is acontributor to the
project andthe author of threebooks on thesubject, includinghis latest,
The Artist’s Guide to Gimp Effects
Gimp can do more with text than you might think, as our graphics guru
Michael J Hammel
demonstrates with his two beautiful assistants.
Open source image-editingsoftware you can get your teeth into
is first and foremost a tool for working with rasterimages. Most desktop users will prefer to work with
when dealing with their digital photographs but mightchoose other tools like
when working withtext. But don’t be fooled:
does a great job with text effects,and in ways that most people might think can only be done withvector applications.This month I’m going to walk you through a little trick with textthat my wife found in a design magazine. In that tutorial theprocess was handled using
, for those who don’tuse it, is a vector layout tool. It does clever things with text usingboxes to align and block objects within the layout. This particulareffect, which you can see in the cover image for this tutorial, turnsout to be even easier in
than described in the original
tutorial.Projects like this have important periphery componentsbeyond just the text. This design requires a source image that hassufficient colour and contrast. Without colour and contrast theshapes within the image won’t be recognisable through the text.The project also requires a suitable font. The font needs to bethick and should not use any serifs. Serif fonts will make the finalimage appear cluttered, and in most cases won’t allow as muchdetail from the source image to show through, even when boldversions of the serif font are used. It can also make it difficult torecognise the text from the image.The goal of this project is to map an image on to text but keepthe original image recognisable.
’s text features make theactual design something that can be done in a few minutes andwith a limited set of steps. So before we dive into that, let’s take alook at some of these periphery issues involved when working onsimilar designs.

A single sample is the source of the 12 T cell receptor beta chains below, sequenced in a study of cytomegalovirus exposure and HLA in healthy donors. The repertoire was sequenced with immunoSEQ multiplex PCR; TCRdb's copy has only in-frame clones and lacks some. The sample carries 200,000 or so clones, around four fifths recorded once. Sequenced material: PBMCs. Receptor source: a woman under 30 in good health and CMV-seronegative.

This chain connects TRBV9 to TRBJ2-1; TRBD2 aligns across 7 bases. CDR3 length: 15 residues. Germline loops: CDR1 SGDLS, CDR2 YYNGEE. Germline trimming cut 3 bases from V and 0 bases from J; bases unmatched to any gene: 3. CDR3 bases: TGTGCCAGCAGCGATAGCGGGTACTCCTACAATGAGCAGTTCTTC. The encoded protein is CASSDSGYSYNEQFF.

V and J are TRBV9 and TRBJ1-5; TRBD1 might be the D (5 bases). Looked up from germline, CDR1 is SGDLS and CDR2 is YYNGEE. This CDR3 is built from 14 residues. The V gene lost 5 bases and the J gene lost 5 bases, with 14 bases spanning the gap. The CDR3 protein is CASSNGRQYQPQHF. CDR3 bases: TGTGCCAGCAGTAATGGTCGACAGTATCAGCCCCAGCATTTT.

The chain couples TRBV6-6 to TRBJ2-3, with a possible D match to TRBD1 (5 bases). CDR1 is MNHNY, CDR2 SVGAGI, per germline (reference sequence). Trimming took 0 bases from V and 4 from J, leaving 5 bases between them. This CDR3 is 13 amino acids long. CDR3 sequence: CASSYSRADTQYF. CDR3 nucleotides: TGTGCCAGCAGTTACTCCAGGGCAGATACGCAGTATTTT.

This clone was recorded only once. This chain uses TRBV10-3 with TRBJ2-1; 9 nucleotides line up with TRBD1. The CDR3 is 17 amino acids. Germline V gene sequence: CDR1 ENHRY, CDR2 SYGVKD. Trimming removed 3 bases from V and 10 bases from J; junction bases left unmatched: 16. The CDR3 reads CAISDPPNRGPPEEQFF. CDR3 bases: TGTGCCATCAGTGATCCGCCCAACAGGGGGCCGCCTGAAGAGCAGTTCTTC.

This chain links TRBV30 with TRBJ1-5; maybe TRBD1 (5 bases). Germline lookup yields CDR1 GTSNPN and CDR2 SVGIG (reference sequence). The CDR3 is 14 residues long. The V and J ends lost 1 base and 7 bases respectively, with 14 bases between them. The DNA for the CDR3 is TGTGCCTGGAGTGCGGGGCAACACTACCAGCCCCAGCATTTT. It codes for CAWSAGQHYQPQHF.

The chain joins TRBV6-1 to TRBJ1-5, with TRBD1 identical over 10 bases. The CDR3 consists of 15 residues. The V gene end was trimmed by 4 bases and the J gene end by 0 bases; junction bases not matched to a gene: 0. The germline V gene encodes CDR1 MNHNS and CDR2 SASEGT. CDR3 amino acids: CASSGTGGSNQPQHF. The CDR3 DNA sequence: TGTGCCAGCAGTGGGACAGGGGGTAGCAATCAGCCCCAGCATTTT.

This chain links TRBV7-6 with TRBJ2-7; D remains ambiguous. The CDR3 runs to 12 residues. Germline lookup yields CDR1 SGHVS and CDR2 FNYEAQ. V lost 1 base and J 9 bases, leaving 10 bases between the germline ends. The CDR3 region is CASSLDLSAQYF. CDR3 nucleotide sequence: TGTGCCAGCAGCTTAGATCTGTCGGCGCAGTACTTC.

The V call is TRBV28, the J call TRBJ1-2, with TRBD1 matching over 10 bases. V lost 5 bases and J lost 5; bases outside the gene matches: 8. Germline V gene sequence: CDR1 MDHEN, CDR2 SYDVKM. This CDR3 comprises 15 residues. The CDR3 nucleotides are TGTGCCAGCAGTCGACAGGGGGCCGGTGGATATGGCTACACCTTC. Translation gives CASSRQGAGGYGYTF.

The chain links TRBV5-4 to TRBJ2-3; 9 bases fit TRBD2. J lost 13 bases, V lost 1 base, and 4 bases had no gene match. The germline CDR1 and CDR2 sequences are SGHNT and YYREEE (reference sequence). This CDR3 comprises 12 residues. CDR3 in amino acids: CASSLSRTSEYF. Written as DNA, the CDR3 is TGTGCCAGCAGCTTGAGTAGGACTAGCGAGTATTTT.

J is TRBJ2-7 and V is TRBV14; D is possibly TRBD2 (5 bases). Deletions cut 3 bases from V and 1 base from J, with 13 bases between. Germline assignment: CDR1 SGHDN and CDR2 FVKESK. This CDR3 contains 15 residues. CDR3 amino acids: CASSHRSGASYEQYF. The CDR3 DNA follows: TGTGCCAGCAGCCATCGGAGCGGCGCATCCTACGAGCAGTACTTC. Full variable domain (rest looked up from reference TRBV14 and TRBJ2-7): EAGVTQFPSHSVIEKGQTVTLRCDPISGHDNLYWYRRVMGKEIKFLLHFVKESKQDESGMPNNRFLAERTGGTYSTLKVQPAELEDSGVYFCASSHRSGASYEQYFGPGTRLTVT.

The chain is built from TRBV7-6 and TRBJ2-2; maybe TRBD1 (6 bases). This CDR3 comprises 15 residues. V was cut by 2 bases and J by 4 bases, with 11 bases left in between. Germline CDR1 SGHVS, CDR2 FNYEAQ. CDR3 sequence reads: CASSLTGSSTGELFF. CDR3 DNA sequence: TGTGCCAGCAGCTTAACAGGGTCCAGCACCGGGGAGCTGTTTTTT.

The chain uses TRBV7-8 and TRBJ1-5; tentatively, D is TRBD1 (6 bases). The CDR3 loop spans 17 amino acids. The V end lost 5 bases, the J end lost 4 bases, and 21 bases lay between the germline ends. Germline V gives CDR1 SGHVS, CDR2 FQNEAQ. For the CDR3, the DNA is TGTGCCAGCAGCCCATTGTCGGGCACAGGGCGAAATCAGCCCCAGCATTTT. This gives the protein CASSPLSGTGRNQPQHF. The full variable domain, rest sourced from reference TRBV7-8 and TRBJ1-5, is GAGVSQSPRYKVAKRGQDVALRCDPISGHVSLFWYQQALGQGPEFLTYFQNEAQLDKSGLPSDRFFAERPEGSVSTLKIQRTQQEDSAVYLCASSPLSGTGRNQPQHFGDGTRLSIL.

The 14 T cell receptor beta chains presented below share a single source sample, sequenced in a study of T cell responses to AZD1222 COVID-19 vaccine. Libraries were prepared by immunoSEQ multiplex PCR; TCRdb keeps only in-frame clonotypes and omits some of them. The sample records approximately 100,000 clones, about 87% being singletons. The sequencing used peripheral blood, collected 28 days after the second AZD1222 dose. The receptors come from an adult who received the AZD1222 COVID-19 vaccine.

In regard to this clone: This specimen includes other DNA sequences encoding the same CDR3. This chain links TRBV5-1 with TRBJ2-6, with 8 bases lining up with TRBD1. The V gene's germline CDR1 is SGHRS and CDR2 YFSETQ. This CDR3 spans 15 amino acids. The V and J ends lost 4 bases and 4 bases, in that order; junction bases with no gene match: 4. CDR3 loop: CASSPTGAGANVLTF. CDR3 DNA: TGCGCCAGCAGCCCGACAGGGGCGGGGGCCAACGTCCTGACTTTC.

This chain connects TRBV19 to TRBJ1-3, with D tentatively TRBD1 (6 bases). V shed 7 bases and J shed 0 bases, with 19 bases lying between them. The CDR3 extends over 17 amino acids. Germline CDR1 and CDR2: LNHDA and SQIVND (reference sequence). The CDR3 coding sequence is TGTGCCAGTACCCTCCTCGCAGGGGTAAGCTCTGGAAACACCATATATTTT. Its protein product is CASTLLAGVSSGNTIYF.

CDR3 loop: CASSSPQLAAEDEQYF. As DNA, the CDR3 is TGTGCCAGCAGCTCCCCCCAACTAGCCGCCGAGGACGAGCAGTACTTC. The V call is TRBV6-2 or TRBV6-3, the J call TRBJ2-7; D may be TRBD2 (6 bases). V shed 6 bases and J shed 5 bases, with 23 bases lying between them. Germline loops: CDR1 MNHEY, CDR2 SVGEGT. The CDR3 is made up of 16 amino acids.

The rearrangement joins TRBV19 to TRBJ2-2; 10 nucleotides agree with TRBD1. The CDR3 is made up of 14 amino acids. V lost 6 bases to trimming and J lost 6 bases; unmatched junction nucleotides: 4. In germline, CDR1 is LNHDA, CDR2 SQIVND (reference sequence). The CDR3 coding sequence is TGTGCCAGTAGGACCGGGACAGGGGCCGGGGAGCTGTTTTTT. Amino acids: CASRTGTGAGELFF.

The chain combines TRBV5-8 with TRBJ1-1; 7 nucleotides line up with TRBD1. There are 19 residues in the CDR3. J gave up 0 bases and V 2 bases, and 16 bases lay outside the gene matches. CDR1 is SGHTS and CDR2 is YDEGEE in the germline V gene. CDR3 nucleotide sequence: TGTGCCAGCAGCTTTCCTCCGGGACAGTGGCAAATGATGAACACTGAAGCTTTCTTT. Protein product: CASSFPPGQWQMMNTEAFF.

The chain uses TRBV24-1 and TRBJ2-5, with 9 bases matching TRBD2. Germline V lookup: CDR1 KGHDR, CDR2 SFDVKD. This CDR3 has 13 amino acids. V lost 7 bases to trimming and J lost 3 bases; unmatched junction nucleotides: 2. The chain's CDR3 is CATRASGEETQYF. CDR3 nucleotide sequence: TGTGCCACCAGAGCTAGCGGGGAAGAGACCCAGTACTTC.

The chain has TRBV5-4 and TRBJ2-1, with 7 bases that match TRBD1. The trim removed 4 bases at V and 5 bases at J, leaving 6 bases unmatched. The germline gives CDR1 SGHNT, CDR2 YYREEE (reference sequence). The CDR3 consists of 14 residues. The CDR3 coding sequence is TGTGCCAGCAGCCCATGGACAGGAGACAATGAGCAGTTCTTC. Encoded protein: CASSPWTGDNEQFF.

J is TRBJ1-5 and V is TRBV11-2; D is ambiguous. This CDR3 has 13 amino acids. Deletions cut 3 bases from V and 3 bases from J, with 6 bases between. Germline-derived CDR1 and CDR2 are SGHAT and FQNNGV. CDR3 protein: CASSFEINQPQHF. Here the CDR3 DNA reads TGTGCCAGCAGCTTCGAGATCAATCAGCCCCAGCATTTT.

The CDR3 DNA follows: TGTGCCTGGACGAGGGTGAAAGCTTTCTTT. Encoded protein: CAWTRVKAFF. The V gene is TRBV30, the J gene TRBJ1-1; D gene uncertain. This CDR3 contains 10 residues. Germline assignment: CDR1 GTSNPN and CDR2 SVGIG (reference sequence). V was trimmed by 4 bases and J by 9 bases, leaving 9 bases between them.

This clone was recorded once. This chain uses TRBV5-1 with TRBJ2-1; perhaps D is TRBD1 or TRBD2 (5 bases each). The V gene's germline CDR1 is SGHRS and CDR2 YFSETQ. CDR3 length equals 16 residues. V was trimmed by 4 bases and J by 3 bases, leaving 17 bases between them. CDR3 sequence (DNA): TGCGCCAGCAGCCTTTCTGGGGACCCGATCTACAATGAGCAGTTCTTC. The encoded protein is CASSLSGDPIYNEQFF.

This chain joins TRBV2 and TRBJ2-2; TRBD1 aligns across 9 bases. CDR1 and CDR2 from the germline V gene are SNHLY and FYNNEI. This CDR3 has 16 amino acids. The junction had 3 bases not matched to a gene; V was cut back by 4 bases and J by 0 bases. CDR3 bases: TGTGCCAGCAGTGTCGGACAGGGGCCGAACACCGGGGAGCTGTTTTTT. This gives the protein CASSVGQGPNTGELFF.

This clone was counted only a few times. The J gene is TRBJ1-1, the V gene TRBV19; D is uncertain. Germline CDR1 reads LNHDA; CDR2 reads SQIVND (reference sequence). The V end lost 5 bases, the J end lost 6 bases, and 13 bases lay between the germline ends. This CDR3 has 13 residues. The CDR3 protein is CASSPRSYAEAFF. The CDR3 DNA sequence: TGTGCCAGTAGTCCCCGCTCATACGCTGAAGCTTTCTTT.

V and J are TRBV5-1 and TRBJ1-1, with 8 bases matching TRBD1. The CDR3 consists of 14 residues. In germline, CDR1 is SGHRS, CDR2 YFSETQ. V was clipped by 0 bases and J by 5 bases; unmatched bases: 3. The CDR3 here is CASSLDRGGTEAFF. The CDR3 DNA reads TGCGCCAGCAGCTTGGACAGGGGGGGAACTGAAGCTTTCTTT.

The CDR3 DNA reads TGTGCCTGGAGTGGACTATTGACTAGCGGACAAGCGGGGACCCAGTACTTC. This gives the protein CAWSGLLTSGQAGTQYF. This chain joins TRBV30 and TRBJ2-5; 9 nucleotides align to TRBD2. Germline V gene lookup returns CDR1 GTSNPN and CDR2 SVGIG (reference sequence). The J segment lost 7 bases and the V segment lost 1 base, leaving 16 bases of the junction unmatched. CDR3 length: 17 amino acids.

Select a stock image
To start the project, visit one of the many low-cost stock imagesites and search for a human portrait. The picture we want needsto include two important features. The first is a solid colouredbackground. A cluttered background will make it harder to identifythe subject of the image when we apply our text effect.The second important feature is a fair amount of colourcontrast. An all-black image would work just fine, but would endup being nothing more than shadow-filled text. For this project Iselected a woman in a black dress with enough skin tones toprovide some colour contrast. We’ll add to that contrast with a softvignette a little later.When selecting stock images you should be aware of licensingissues. If the image is of inanimate objects, you’re generally safe. Ifthe image shows a recognisable face, then you’ll need to makesure the publisher of the photo (whoever uploaded it) hasobtained a model release from the subject of the image. Withoutthe model release, you can’t use the image in published work.
In last month’s column, author Michael J. Hammel talked about using
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31/7/08 1:35:4 pm